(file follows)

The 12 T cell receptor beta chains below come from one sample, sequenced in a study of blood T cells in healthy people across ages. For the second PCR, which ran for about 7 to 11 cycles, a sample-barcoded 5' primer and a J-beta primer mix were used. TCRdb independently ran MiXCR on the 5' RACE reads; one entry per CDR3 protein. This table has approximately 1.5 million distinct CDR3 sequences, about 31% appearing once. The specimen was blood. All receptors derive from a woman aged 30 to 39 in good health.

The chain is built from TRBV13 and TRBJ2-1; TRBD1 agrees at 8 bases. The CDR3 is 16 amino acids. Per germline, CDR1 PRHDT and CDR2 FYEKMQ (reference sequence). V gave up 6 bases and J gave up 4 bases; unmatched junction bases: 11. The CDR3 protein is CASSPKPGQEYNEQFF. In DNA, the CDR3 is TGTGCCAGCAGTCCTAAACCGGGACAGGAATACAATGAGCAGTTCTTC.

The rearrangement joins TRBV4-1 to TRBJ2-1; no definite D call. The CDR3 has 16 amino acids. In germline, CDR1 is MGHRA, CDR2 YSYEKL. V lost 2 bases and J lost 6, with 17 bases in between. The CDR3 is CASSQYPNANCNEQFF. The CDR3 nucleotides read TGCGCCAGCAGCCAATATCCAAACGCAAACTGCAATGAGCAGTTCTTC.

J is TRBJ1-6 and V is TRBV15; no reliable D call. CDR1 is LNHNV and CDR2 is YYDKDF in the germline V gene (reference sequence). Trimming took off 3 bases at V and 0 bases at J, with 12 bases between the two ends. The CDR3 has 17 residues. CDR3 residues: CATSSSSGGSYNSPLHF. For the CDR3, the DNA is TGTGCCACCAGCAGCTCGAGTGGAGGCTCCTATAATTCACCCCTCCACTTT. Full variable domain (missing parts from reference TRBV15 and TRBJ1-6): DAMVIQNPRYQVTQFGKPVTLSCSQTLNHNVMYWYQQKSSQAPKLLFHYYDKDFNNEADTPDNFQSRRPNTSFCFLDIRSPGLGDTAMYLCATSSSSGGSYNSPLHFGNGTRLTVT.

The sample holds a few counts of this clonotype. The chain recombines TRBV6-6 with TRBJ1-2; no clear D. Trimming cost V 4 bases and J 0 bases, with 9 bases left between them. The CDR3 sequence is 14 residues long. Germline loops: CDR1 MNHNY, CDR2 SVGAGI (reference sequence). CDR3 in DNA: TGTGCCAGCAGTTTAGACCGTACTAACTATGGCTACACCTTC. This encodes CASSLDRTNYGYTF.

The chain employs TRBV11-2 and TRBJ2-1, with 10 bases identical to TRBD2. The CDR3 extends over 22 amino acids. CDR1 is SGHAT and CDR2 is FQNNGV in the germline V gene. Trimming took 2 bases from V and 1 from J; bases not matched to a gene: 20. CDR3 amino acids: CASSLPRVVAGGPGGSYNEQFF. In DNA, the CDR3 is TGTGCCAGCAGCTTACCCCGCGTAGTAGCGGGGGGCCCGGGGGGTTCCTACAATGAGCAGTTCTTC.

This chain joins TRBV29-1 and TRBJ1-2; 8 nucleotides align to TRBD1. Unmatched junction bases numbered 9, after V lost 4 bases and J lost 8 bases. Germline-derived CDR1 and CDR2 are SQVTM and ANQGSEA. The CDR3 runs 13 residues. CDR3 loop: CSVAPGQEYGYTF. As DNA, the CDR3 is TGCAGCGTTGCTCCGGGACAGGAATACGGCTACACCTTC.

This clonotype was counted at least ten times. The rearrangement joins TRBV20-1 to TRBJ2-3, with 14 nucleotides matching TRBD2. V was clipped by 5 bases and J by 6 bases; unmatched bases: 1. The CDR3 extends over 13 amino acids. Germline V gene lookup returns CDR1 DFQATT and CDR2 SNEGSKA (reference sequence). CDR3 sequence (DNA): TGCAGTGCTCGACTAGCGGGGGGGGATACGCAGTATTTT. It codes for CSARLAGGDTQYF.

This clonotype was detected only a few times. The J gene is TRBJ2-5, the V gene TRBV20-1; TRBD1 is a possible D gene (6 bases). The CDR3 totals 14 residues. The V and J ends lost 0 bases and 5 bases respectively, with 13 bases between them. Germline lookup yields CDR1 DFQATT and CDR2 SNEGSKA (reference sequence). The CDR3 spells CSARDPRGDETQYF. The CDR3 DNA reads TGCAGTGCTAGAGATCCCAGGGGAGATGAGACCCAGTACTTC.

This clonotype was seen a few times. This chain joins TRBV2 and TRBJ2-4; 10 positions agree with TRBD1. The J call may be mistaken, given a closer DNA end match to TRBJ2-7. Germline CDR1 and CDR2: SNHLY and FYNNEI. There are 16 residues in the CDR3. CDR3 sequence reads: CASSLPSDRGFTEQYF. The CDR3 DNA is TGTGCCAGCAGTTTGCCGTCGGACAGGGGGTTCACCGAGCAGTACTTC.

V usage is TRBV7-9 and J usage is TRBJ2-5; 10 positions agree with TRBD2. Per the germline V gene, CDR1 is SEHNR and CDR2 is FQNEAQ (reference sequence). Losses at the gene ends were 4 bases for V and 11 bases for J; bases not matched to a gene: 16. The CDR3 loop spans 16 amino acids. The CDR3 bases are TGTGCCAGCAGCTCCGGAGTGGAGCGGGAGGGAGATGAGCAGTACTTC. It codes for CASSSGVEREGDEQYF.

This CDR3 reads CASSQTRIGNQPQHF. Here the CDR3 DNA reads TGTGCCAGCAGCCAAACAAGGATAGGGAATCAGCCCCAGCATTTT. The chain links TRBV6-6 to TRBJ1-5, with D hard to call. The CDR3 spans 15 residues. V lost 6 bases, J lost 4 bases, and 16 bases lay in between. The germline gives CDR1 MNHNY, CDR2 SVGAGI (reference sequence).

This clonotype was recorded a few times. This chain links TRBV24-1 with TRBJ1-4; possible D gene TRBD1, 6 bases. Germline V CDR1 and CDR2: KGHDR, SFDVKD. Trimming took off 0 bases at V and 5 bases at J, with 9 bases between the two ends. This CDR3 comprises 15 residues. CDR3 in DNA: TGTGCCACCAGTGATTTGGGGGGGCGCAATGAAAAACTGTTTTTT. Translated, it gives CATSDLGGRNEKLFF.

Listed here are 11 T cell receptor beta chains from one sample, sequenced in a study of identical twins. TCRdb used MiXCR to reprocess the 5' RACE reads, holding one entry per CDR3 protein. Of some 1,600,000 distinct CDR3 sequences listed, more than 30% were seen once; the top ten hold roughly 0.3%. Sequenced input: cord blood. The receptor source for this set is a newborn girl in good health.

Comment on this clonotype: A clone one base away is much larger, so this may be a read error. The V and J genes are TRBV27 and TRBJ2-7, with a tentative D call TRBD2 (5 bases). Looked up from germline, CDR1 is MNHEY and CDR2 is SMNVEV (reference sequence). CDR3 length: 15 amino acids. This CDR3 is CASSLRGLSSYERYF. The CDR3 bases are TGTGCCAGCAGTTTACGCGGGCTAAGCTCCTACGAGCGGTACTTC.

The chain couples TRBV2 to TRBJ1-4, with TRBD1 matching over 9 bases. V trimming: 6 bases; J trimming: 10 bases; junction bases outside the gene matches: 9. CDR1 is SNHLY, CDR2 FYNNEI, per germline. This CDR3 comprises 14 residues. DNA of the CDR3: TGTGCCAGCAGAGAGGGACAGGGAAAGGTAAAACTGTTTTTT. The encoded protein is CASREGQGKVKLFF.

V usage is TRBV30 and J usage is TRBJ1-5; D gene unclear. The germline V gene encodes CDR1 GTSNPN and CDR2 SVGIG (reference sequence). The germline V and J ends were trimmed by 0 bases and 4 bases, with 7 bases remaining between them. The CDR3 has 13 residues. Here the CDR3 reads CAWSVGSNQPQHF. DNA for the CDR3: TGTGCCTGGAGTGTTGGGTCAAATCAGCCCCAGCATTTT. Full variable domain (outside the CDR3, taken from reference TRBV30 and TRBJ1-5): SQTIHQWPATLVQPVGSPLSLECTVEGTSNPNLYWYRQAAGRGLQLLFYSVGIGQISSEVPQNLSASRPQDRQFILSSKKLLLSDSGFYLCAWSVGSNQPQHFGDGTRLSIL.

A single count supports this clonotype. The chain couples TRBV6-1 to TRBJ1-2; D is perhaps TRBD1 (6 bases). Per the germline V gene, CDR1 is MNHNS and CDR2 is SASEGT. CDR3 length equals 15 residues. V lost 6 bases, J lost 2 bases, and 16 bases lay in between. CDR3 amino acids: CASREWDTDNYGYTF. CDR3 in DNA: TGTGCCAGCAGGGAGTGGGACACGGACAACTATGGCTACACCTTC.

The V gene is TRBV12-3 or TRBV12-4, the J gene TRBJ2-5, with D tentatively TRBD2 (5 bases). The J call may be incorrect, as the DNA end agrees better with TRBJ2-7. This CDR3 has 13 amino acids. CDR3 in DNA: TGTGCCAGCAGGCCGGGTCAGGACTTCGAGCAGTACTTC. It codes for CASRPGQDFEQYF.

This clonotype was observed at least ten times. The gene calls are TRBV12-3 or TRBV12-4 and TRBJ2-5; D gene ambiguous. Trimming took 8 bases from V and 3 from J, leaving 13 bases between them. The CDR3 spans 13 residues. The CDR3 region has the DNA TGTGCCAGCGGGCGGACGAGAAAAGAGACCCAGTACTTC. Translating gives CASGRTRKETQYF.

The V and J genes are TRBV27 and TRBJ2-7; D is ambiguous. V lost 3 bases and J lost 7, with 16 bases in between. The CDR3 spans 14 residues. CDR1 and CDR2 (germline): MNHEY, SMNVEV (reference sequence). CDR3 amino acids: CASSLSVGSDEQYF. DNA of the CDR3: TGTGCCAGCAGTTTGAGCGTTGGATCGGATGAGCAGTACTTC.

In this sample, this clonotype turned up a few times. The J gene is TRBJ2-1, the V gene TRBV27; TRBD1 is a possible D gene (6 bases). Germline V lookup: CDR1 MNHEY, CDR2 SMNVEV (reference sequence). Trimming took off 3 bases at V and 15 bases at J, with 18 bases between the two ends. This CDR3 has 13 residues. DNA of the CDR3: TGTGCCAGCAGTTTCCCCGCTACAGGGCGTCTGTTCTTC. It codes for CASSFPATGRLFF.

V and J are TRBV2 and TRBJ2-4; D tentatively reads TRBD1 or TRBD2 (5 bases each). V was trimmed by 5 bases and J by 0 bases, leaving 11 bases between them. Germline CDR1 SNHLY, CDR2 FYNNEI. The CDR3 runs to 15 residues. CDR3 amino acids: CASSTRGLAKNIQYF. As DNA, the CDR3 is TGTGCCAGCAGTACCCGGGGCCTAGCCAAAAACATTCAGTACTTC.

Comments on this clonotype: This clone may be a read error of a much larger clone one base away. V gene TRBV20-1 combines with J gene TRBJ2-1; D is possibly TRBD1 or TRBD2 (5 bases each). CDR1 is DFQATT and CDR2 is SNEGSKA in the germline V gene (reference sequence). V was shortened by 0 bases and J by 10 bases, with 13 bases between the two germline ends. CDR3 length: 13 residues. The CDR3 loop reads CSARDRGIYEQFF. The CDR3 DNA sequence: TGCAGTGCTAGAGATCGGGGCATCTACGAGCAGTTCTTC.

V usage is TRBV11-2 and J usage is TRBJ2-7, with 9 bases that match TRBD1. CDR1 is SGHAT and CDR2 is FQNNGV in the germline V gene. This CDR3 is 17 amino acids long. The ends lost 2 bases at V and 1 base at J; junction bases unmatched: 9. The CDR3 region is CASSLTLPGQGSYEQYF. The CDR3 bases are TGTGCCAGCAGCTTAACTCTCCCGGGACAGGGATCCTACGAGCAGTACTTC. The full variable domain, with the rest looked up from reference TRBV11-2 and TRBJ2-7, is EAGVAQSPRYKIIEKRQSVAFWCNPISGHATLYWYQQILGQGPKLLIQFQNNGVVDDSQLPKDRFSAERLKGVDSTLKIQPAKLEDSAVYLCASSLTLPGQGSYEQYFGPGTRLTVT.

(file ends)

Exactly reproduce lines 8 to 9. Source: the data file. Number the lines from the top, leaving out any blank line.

This clonotype was counted at least ten times. The rearrangement joins TRBV20-1 to TRBJ2-3, with 14 nucleotides matching TRBD2. V was clipped by 5 bases and J by 6 bases; unmatched bases: 1. The CDR3 extends over 13 amino acids. Germline V gene lookup returns CDR1 DFQATT and CDR2 SNEGSKA (reference sequence). CDR3 sequence (DNA): TGCAGTGCTCGACTAGCGGGGGGGGATACGCAGTATTTT. It codes for CSARLAGGDTQYF.

This clonotype was detected only a few times. The J gene is TRBJ2-5, the V gene TRBV20-1; TRBD1 is a possible D gene (6 bases). The CDR3 totals 14 residues. The V and J ends lost 0 bases and 5 bases respectively, with 13 bases between them. Germline lookup yields CDR1 DFQATT and CDR2 SNEGSKA (reference sequence). The CDR3 spells CSARDPRGDETQYF. The CDR3 DNA reads TGCAGTGCTAGAGATCCCAGGGGAGATGAGACCCAGTACTTC.